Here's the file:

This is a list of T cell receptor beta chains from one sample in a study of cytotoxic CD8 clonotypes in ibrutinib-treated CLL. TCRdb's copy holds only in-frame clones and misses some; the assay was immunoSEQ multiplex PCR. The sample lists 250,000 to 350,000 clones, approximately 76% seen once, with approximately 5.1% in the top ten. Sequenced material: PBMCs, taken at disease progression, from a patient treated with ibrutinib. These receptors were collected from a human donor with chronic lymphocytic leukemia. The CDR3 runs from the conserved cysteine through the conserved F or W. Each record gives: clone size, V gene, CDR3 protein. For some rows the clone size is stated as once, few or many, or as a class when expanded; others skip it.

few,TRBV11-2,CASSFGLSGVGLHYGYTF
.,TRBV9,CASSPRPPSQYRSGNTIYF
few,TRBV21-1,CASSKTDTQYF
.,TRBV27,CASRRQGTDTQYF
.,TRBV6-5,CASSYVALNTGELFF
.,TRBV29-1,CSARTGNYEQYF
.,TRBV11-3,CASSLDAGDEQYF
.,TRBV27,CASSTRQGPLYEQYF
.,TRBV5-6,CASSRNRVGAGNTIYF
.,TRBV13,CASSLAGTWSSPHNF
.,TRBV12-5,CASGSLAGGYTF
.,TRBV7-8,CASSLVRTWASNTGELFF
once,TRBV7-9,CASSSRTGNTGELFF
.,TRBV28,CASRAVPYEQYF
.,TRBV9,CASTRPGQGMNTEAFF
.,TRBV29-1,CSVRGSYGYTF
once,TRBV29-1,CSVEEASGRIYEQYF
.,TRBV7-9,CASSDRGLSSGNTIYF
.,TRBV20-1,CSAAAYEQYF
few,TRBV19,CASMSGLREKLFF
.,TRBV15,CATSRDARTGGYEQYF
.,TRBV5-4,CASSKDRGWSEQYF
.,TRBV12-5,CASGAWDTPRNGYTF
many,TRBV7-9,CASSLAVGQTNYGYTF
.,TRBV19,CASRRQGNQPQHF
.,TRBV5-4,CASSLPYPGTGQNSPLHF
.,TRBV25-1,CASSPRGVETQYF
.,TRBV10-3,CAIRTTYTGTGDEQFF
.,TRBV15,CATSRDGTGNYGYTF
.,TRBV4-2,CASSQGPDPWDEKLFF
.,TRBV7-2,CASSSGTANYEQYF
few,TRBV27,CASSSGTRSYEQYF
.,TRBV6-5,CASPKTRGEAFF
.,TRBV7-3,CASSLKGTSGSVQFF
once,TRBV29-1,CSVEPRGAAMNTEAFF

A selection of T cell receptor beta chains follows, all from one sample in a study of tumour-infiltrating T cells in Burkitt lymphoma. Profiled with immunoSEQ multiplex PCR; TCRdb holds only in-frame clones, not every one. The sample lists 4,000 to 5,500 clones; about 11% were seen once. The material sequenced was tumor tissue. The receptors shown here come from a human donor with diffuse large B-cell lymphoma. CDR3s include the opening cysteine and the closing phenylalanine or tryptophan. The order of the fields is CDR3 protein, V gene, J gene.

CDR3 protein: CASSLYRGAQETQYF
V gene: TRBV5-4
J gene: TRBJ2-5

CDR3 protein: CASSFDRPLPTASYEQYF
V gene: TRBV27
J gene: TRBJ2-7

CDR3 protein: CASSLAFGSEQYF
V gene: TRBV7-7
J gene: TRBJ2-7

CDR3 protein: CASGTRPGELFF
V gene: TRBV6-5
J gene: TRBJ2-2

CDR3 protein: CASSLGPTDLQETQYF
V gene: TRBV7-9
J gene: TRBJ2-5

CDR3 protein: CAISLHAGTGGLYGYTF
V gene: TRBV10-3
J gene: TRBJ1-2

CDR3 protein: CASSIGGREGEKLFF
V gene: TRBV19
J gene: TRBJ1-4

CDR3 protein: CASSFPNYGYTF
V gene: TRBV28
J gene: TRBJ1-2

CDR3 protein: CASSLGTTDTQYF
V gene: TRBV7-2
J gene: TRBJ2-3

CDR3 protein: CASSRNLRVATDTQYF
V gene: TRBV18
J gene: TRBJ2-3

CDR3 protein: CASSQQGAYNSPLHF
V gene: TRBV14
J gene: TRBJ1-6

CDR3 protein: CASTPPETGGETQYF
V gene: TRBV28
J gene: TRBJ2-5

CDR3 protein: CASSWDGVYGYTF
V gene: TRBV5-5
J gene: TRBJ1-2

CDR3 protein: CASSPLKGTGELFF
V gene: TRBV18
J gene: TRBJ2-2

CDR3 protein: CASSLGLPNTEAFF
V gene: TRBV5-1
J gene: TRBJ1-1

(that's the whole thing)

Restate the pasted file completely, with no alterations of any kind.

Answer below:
This is a list of T cell receptor beta chains from one sample in a study of cytotoxic CD8 clonotypes in ibrutinib-treated CLL. TCRdb's copy holds only in-frame clones and misses some; the assay was immunoSEQ multiplex PCR. The sample lists 250,000 to 350,000 clones, approximately 76% seen once, with approximately 5.1% in the top ten. Sequenced material: PBMCs, taken at disease progression, from a patient treated with ibrutinib. These receptors were collected from a human donor with chronic lymphocytic leukemia. The CDR3 runs from the conserved cysteine through the conserved F or W. Each record gives: clone size, V gene, CDR3 protein. For some rows the clone size is stated as once, few or many, or as a class when expanded; others skip it.

few,TRBV11-2,CASSFGLSGVGLHYGYTF
.,TRBV9,CASSPRPPSQYRSGNTIYF
few,TRBV21-1,CASSKTDTQYF
.,TRBV27,CASRRQGTDTQYF
.,TRBV6-5,CASSYVALNTGELFF
.,TRBV29-1,CSARTGNYEQYF
.,TRBV11-3,CASSLDAGDEQYF
.,TRBV27,CASSTRQGPLYEQYF
.,TRBV5-6,CASSRNRVGAGNTIYF
.,TRBV13,CASSLAGTWSSPHNF
.,TRBV12-5,CASGSLAGGYTF
.,TRBV7-8,CASSLVRTWASNTGELFF
once,TRBV7-9,CASSSRTGNTGELFF
.,TRBV28,CASRAVPYEQYF
.,TRBV9,CASTRPGQGMNTEAFF
.,TRBV29-1,CSVRGSYGYTF
once,TRBV29-1,CSVEEASGRIYEQYF
.,TRBV7-9,CASSDRGLSSGNTIYF
.,TRBV20-1,CSAAAYEQYF
few,TRBV19,CASMSGLREKLFF
.,TRBV15,CATSRDARTGGYEQYF
.,TRBV5-4,CASSKDRGWSEQYF
.,TRBV12-5,CASGAWDTPRNGYTF
many,TRBV7-9,CASSLAVGQTNYGYTF
.,TRBV19,CASRRQGNQPQHF
.,TRBV5-4,CASSLPYPGTGQNSPLHF
.,TRBV25-1,CASSPRGVETQYF
.,TRBV10-3,CAIRTTYTGTGDEQFF
.,TRBV15,CATSRDGTGNYGYTF
.,TRBV4-2,CASSQGPDPWDEKLFF
.,TRBV7-2,CASSSGTANYEQYF
few,TRBV27,CASSSGTRSYEQYF
.,TRBV6-5,CASPKTRGEAFF
.,TRBV7-3,CASSLKGTSGSVQFF
once,TRBV29-1,CSVEPRGAAMNTEAFF

A selection of T cell receptor beta chains follows, all from one sample in a study of tumour-infiltrating T cells in Burkitt lymphoma. Profiled with immunoSEQ multiplex PCR; TCRdb holds only in-frame clones, not every one. The sample lists 4,000 to 5,500 clones; about 11% were seen once. The material sequenced was tumor tissue. The receptors shown here come from a human donor with diffuse large B-cell lymphoma. CDR3s include the opening cysteine and the closing phenylalanine or tryptophan. The order of the fields is CDR3 protein, V gene, J gene.

CDR3 protein: CASSLYRGAQETQYF
V gene: TRBV5-4
J gene: TRBJ2-5

CDR3 protein: CASSFDRPLPTASYEQYF
V gene: TRBV27
J gene: TRBJ2-7

CDR3 protein: CASSLAFGSEQYF
V gene: TRBV7-7
J gene: TRBJ2-7

CDR3 protein: CASGTRPGELFF
V gene: TRBV6-5
J gene: TRBJ2-2

CDR3 protein: CASSLGPTDLQETQYF
V gene: TRBV7-9
J gene: TRBJ2-5

CDR3 protein: CAISLHAGTGGLYGYTF
V gene: TRBV10-3
J gene: TRBJ1-2

CDR3 protein: CASSIGGREGEKLFF
V gene: TRBV19
J gene: TRBJ1-4

CDR3 protein: CASSFPNYGYTF
V gene: TRBV28
J gene: TRBJ1-2

CDR3 protein: CASSLGTTDTQYF
V gene: TRBV7-2
J gene: TRBJ2-3

CDR3 protein: CASSRNLRVATDTQYF
V gene: TRBV18
J gene: TRBJ2-3

CDR3 protein: CASSQQGAYNSPLHF
V gene: TRBV14
J gene: TRBJ1-6

CDR3 protein: CASTPPETGGETQYF
V gene: TRBV28
J gene: TRBJ2-5

CDR3 protein: CASSWDGVYGYTF
V gene: TRBV5-5
J gene: TRBJ1-2

CDR3 protein: CASSPLKGTGELFF
V gene: TRBV18
J gene: TRBJ2-2

CDR3 protein: CASSLGLPNTEAFF
V gene: TRBV5-1
J gene: TRBJ1-1